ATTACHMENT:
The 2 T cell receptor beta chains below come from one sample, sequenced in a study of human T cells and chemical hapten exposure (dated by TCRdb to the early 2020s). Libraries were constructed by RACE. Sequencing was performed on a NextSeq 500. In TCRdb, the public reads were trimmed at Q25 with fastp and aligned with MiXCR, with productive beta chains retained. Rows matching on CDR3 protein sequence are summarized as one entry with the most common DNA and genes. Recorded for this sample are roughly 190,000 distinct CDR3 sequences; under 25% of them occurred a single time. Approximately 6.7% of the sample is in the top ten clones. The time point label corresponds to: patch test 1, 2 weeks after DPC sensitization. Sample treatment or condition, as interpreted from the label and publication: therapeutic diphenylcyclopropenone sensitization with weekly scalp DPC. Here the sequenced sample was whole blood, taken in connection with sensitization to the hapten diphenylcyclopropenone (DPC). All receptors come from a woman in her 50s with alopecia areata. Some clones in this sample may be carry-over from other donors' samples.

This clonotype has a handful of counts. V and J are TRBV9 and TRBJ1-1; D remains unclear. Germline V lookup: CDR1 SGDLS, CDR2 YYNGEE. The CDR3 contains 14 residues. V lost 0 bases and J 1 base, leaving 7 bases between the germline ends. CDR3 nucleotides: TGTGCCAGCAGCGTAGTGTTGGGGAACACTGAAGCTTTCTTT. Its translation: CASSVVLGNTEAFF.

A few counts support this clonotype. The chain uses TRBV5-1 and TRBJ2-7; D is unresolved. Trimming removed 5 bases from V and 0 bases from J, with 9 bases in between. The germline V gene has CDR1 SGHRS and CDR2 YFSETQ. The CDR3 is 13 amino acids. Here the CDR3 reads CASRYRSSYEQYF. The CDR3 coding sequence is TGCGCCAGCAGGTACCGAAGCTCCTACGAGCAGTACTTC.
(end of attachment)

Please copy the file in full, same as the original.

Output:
The 2 T cell receptor beta chains below come from one sample, sequenced in a study of human T cells and chemical hapten exposure (dated by TCRdb to the early 2020s). Libraries were constructed by RACE. Sequencing was performed on a NextSeq 500. In TCRdb, the public reads were trimmed at Q25 with fastp and aligned with MiXCR, with productive beta chains retained. Rows matching on CDR3 protein sequence are summarized as one entry with the most common DNA and genes. Recorded for this sample are roughly 190,000 distinct CDR3 sequences; under 25% of them occurred a single time. Approximately 6.7% of the sample is in the top ten clones. The time point label corresponds to: patch test 1, 2 weeks after DPC sensitization. Sample treatment or condition, as interpreted from the label and publication: therapeutic diphenylcyclopropenone sensitization with weekly scalp DPC. Here the sequenced sample was whole blood, taken in connection with sensitization to the hapten diphenylcyclopropenone (DPC). All receptors come from a woman in her 50s with alopecia areata. Some clones in this sample may be carry-over from other donors' samples.

This clonotype has a handful of counts. V and J are TRBV9 and TRBJ1-1; D remains unclear. Germline V lookup: CDR1 SGDLS, CDR2 YYNGEE. The CDR3 contains 14 residues. V lost 0 bases and J 1 base, leaving 7 bases between the germline ends. CDR3 nucleotides: TGTGCCAGCAGCGTAGTGTTGGGGAACACTGAAGCTTTCTTT. Its translation: CASSVVLGNTEAFF.

A few counts support this clonotype. The chain uses TRBV5-1 and TRBJ2-7; D is unresolved. Trimming removed 5 bases from V and 0 bases from J, with 9 bases in between. The germline V gene has CDR1 SGHRS and CDR2 YFSETQ. The CDR3 is 13 amino acids. Here the CDR3 reads CASRYRSSYEQYF. The CDR3 coding sequence is TGCGCCAGCAGGTACCGAAGCTCCTACGAGCAGTACTTC.